Naming can be a complicated issue - nothing ever sounds good enough, or everything sounds good enough. It’s one of the things, other than the founding team, that can have a legacy as long as the company is existent. To resolve this issue as quickly, effectively, and thoroughly as possible, we used the following structure to get to our name - the travelst:
- What does the company do?: the one thing we keep on asking ourselves is always - “what’s the objective?”. Our startup seeks to disrupt the way customers experience online travel. Done.
- What were our inspirations?: We enjoyed the name and blog The Sartorialist, and liked the slight English formality from the name Mr. Porter. Notice how we didn’t necessarily stick with travel inspirations; it’s important to take in outside references.
- What are words and phrases common in the chosen industry?: We started brainstorming terms that related closely to travel, and using a combination of Google Translate (to find foreign terms) and a trusty Thesaurus, we produced something akin to an issue tree to brainstorm effectively. We also heard that this visual dictionary is a good resource.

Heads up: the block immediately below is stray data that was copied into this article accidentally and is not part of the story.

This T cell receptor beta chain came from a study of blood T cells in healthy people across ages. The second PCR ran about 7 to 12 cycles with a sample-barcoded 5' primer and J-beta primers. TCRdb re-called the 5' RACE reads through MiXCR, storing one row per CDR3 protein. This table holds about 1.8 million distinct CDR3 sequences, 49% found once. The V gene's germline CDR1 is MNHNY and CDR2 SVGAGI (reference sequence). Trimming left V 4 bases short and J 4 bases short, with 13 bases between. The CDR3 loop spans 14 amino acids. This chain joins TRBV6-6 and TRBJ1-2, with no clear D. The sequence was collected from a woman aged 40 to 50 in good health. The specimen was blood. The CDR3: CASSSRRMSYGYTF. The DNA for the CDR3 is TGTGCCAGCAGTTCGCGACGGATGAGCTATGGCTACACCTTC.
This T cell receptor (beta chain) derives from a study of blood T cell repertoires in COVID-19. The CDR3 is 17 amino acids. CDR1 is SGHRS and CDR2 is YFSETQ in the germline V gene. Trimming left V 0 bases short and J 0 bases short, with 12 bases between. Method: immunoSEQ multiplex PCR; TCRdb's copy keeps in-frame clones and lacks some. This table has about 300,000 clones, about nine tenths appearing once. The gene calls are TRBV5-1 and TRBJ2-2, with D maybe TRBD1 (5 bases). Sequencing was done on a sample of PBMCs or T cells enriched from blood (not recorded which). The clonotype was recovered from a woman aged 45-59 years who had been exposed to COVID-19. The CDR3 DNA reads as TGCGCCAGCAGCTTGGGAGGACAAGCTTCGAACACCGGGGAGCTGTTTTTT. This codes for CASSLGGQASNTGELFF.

Once we had narrowed a list of options of names to say 6-10, we plugged them through online tools including Domainr and Namechecklist (thanks Beng-Fei!) This validated whether the names were still available on the market, and if not, how we could tweak the names (taking/adding vowels like bit.ly, for example). Another tool worth tracking is Domainsbot, which aggregates various naming websites together.
The last step we consciously wanted to take was to vet our name with our Facebook community. We believe in building an organization socially, and know that the community may know more than us, which they very well did. It was a good thing we asked them, because Raoul Bostrom, Varun Dinodiya, and Aki Sakamoto all come up with new ideas that ultimately made the idea better.
After votes were counted, we settled on what our community had suggested. It felt right.